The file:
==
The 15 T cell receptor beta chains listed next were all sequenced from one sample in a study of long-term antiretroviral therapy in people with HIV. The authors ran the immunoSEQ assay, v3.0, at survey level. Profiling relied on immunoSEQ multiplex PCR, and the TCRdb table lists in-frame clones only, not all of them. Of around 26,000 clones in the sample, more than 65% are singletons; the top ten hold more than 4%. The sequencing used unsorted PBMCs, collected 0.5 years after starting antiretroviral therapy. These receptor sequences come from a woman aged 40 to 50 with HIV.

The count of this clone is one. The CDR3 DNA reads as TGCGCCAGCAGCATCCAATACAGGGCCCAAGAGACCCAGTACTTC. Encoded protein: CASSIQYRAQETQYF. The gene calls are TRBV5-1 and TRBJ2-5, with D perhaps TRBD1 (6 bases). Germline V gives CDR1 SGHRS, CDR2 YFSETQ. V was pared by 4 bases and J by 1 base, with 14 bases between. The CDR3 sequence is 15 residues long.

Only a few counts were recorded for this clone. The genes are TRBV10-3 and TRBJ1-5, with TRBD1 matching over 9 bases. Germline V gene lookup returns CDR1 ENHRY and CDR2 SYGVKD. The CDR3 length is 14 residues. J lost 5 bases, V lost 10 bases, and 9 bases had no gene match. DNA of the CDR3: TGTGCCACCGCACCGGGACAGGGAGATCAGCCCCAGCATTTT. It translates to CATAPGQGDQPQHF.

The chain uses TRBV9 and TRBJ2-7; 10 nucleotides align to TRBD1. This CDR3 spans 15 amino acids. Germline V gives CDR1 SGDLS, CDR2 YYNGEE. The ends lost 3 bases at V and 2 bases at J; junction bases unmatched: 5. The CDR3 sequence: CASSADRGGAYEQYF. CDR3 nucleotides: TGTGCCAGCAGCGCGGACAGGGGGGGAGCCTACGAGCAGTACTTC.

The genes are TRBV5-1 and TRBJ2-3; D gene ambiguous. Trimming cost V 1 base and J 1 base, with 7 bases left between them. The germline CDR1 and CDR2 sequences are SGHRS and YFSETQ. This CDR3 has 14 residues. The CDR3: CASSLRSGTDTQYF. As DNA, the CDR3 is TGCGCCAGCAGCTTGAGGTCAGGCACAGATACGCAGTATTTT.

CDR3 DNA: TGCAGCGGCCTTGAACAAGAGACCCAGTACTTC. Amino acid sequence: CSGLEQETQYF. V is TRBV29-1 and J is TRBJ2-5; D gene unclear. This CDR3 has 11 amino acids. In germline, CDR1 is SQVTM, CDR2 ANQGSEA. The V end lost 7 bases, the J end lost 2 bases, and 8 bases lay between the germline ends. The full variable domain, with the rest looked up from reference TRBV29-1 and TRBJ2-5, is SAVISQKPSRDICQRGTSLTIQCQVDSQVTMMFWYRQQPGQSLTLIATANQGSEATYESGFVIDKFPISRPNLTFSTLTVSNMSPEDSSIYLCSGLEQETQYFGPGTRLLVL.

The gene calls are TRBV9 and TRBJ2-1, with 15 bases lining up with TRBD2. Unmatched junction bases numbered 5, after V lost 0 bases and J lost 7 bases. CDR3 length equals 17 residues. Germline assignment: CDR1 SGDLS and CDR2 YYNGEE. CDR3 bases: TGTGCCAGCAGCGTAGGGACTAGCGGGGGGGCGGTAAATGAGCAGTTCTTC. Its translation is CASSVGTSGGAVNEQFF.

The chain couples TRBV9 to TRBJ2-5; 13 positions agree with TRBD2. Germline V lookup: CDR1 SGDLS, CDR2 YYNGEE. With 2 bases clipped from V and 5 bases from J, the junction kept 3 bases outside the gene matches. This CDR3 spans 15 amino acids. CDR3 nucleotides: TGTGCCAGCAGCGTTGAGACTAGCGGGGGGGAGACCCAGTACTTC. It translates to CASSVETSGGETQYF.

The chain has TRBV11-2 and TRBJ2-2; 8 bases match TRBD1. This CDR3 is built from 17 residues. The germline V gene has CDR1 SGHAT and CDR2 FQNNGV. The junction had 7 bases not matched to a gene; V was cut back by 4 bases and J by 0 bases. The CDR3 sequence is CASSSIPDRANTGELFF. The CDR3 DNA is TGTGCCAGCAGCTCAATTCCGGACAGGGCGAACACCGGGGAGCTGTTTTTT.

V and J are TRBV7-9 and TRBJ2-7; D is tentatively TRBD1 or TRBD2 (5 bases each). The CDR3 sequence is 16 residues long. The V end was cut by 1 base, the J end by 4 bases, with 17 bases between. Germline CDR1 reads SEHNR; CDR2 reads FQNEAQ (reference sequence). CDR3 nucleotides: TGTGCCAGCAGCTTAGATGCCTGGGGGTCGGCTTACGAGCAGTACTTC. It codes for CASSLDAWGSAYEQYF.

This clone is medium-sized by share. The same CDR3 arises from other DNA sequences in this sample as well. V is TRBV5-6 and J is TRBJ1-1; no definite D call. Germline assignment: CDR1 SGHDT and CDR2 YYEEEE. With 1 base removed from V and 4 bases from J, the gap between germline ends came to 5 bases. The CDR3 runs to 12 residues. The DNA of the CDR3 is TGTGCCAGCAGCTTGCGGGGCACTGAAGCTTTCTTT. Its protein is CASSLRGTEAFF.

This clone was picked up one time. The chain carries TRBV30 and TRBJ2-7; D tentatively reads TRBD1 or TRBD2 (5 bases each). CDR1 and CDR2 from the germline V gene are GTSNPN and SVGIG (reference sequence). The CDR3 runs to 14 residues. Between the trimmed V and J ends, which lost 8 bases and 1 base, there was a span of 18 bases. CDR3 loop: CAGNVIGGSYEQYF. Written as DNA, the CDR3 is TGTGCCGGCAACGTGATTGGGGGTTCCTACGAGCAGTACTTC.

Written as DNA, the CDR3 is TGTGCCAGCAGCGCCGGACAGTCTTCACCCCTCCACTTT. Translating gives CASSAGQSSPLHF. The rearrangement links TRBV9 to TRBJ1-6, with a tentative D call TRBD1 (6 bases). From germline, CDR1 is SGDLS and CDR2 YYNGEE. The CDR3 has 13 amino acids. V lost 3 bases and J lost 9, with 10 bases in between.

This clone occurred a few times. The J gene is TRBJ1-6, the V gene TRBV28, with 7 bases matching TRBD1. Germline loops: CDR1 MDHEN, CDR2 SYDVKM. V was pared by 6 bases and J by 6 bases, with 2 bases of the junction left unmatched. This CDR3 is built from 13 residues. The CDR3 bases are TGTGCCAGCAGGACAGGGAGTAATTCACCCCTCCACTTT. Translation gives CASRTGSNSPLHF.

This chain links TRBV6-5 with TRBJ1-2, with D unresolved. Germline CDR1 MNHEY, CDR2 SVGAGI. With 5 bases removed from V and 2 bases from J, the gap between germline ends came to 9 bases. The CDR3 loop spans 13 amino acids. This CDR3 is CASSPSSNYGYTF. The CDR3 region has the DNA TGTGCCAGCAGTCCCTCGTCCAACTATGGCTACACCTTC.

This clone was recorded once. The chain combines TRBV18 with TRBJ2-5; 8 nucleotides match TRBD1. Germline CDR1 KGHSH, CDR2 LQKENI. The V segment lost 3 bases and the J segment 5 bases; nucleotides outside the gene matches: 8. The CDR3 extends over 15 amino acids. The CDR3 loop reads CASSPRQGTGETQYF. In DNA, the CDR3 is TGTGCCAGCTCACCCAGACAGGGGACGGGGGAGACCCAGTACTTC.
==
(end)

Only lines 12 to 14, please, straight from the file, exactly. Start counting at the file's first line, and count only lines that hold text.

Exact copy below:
This clone was picked up one time. The chain carries TRBV30 and TRBJ2-7; D tentatively reads TRBD1 or TRBD2 (5 bases each). CDR1 and CDR2 from the germline V gene are GTSNPN and SVGIG (reference sequence). The CDR3 runs to 14 residues. Between the trimmed V and J ends, which lost 8 bases and 1 base, there was a span of 18 bases. CDR3 loop: CAGNVIGGSYEQYF. Written as DNA, the CDR3 is TGTGCCGGCAACGTGATTGGGGGTTCCTACGAGCAGTACTTC.

Written as DNA, the CDR3 is TGTGCCAGCAGCGCCGGACAGTCTTCACCCCTCCACTTT. Translating gives CASSAGQSSPLHF. The rearrangement links TRBV9 to TRBJ1-6, with a tentative D call TRBD1 (6 bases). From germline, CDR1 is SGDLS and CDR2 YYNGEE. The CDR3 has 13 amino acids. V lost 3 bases and J lost 9, with 10 bases in between.

This clone occurred a few times. The J gene is TRBJ1-6, the V gene TRBV28, with 7 bases matching TRBD1. Germline loops: CDR1 MDHEN, CDR2 SYDVKM. V was pared by 6 bases and J by 6 bases, with 2 bases of the junction left unmatched. This CDR3 is built from 13 residues. The CDR3 bases are TGTGCCAGCAGGACAGGGAGTAATTCACCCCTCCACTTT. Translation gives CASRTGSNSPLHF.